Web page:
How Will Flu Be Impacted by COVID-19?
Dr. Jonathan Truong, Infectious Disease Specialist at Palmdale Regional Medical Center, answers your questions about the upcoming flu season and how it will be impacted by COVID-19.
Q: Is this flu season any different?
Yes, due to COVID. We need to make sure we prevent flu so we can preserve hospital capacity to care for COVID patients, since there’s no vaccine for COVID.
Q: Do we need to get a flu vaccine earlier this year?
Yes. Now’s a perfect time. We’ve already had a few positive flu cases in southern California. Remember, it takes about two weeks for the vaccine to kick in and be effective.
Q: Who should get the flu vaccine?
Everyone 6 months of age and older should get the flu vaccine. The only people who should not get a flu shot are those who had a severe allergic reaction to a previous flu shot (which is exceedingly rare).
Q: Am I a high-risk person?
Everyone can have severe complications from flu, regardless of risk factors. Those who are at most risk are kids under 2 years of age, adults over 65, people with chronic conditions (diabetes, hypertension, cardiovascular disease), and people who are obese or pregnant.
Q: What flu vaccines are recommended this season?
All vaccines are equally recommended, depending on age. FluMist® (intranasal vaccine) can only be given to people 2 – 49 years of age. There is no CDC preference to use High Dose Fluzone over any other vaccine.
Q: How effective is the flu vaccine?
Last year it was 39 percent effective. Keep in mind, this is how good it is at preventing testing positive for flu. The vaccine we gave last year in the U.S. kept about 60,000 people out of the hospital.
Q: What is the difference between flu and COVID-19?
They are very similar in many respects. Both can be spread even though you’re asymptomatic. Both are respiratory viruses with similar symptoms. They are almost impossible to distinguish on symptoms alone. Both cause complications and kill people. Flu seems to be much worse for children, though, which is one difference.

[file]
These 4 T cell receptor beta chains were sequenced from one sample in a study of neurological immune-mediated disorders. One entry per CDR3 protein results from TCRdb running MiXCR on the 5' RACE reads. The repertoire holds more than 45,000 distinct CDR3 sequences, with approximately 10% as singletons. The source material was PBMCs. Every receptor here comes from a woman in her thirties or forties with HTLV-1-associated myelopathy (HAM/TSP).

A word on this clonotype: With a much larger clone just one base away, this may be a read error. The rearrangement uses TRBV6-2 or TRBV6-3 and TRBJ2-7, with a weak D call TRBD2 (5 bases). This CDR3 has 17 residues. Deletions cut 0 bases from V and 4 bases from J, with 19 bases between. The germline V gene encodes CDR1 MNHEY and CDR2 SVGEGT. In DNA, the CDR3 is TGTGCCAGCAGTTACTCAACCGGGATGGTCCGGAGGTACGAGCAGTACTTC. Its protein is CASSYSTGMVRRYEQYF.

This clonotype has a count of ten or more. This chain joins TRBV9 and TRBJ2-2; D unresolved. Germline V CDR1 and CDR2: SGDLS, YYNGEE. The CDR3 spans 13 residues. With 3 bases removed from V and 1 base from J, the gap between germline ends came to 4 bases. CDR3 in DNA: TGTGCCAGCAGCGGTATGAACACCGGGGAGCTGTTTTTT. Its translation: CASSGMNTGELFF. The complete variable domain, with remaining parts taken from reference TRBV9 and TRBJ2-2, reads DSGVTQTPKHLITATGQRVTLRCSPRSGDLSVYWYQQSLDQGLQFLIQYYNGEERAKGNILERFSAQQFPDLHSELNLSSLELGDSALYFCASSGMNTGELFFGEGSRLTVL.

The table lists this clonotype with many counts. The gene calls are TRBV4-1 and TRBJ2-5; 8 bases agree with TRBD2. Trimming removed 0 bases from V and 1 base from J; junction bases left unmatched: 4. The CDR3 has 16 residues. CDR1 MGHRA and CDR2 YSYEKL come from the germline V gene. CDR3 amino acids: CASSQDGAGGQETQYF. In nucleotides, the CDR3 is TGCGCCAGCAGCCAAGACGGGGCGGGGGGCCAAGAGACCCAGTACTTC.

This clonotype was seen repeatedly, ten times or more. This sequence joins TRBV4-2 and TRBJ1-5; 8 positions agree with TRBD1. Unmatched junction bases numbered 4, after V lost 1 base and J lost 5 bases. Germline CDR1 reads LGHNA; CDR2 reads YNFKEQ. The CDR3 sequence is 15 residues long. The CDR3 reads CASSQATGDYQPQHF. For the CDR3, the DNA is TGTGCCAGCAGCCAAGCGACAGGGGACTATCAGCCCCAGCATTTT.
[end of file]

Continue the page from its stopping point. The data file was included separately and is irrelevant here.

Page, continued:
Q: Can I have the flu and COVID-19 at the same time?
Yes, there are many case reports of this happening. The significance is a bit unclear, whether one makes the other worse or vice versa.
Q: If I start experiencing symptoms, is there a test to detect flu and COVID-19?
Yes. Both can and should be tested for, especially once we know flu is circulating.
Q: Will a flu vaccine protect me against COVID-19?
Not really, but flu can weaken your immune system and make you more susceptible to COVID and other illnesses.
Q: Is the treatment for flu and COVID-19 similar?
Supportive care is similar, but each has different antivirals. The best treatment, though, is prevention with a flu shot!
Q: What can I do to keep my loved ones safe?
Make sure they get a flu shot, and everyone around them as well. And, due to COVID, wear a mask! Don’t let your guard down.
Q: This has been a stressful year and I am very anxious about the flu season. How can I reduce my stress?
The protection from a flu shot should give you some peace of mind.